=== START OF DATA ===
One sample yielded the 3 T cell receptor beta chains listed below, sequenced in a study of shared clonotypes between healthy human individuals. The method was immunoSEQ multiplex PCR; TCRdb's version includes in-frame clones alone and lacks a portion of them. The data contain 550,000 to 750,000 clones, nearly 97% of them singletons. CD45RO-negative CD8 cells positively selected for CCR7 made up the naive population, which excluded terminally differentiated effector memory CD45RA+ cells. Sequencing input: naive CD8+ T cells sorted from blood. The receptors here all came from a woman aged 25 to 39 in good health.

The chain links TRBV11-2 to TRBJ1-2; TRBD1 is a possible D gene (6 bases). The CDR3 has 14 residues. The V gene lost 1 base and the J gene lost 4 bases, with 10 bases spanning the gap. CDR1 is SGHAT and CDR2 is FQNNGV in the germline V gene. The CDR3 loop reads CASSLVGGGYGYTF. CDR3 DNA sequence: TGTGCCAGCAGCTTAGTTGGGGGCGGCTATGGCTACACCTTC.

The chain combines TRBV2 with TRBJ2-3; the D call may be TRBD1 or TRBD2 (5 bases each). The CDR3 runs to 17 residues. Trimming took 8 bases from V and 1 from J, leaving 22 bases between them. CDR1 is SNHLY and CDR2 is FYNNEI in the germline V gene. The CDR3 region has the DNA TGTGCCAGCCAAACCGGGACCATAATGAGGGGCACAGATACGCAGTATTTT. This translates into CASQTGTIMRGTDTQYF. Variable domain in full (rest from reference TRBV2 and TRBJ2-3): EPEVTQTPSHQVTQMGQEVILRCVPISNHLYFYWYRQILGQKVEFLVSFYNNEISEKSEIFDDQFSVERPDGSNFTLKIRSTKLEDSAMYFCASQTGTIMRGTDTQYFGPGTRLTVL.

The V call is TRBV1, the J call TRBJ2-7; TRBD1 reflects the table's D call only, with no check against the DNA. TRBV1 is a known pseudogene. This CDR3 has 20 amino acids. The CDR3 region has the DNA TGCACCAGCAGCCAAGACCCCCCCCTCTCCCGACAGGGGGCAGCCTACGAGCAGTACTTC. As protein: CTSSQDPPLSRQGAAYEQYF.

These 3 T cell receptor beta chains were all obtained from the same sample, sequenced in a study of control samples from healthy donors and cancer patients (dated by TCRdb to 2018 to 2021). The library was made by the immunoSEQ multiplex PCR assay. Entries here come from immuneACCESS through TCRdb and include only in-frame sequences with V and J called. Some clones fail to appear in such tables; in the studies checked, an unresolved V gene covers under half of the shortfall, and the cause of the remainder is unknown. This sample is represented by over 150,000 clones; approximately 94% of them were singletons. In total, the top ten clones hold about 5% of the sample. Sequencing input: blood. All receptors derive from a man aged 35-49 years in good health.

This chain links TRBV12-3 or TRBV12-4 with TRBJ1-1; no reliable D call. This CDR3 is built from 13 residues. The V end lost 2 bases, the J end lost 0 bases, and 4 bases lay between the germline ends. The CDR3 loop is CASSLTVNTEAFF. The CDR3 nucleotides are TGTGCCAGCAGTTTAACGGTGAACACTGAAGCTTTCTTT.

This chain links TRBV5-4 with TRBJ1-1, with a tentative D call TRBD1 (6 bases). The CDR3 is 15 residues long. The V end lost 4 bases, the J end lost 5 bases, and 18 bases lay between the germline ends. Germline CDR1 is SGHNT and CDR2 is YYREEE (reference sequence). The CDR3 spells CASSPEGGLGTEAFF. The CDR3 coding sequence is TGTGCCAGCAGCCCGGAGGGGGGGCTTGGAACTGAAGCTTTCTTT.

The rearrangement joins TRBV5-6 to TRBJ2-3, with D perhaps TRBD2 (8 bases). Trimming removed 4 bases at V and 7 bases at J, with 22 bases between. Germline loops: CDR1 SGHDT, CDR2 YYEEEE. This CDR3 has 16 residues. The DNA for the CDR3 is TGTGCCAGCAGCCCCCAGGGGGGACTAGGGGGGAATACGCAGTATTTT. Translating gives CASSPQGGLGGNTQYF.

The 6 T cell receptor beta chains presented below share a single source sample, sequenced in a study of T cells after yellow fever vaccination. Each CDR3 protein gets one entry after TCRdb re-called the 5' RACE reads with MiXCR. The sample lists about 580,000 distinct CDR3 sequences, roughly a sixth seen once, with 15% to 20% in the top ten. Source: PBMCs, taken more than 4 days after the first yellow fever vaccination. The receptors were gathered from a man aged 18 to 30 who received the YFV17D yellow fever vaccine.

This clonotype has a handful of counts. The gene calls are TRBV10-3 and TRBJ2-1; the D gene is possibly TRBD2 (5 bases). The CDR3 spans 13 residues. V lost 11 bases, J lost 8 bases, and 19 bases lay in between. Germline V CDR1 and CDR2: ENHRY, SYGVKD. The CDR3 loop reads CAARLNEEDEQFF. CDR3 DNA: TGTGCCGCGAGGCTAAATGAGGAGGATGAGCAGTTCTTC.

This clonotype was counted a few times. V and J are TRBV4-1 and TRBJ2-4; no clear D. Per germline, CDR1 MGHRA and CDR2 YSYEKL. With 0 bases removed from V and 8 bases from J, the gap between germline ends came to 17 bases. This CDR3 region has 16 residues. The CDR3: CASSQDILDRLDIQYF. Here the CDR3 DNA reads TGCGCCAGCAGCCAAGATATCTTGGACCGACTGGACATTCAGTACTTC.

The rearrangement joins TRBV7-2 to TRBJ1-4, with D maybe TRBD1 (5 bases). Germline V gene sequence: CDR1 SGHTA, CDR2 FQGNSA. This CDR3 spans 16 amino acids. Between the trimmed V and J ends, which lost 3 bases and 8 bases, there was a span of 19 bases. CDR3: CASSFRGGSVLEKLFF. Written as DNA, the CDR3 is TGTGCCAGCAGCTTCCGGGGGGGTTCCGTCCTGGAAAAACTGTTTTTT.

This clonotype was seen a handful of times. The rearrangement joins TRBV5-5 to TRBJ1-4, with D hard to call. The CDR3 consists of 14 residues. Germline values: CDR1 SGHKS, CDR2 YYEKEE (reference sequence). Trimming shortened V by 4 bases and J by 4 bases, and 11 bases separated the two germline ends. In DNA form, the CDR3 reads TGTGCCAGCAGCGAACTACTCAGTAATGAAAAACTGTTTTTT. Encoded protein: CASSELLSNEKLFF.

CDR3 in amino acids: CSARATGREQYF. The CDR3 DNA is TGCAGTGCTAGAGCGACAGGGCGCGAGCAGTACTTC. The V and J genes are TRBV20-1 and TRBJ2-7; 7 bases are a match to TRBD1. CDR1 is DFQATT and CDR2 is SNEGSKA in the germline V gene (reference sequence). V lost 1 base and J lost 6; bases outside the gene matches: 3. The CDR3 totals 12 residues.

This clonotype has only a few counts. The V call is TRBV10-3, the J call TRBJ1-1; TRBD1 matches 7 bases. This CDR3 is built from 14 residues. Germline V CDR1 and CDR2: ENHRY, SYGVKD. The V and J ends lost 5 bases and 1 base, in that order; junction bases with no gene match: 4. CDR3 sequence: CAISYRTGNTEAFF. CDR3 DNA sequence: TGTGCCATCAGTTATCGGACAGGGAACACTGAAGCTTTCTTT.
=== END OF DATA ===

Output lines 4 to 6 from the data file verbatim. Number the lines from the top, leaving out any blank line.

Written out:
The V call is TRBV1, the J call TRBJ2-7; TRBD1 reflects the table's D call only, with no check against the DNA. TRBV1 is a known pseudogene. This CDR3 has 20 amino acids. The CDR3 region has the DNA TGCACCAGCAGCCAAGACCCCCCCCTCTCCCGACAGGGGGCAGCCTACGAGCAGTACTTC. As protein: CTSSQDPPLSRQGAAYEQYF.

These 3 T cell receptor beta chains were all obtained from the same sample, sequenced in a study of control samples from healthy donors and cancer patients (dated by TCRdb to 2018 to 2021). The library was made by the immunoSEQ multiplex PCR assay. Entries here come from immuneACCESS through TCRdb and include only in-frame sequences with V and J called. Some clones fail to appear in such tables; in the studies checked, an unresolved V gene covers under half of the shortfall, and the cause of the remainder is unknown. This sample is represented by over 150,000 clones; approximately 94% of them were singletons. In total, the top ten clones hold about 5% of the sample. Sequencing input: blood. All receptors derive from a man aged 35-49 years in good health.

This chain links TRBV12-3 or TRBV12-4 with TRBJ1-1; no reliable D call. This CDR3 is built from 13 residues. The V end lost 2 bases, the J end lost 0 bases, and 4 bases lay between the germline ends. The CDR3 loop is CASSLTVNTEAFF. The CDR3 nucleotides are TGTGCCAGCAGTTTAACGGTGAACACTGAAGCTTTCTTT.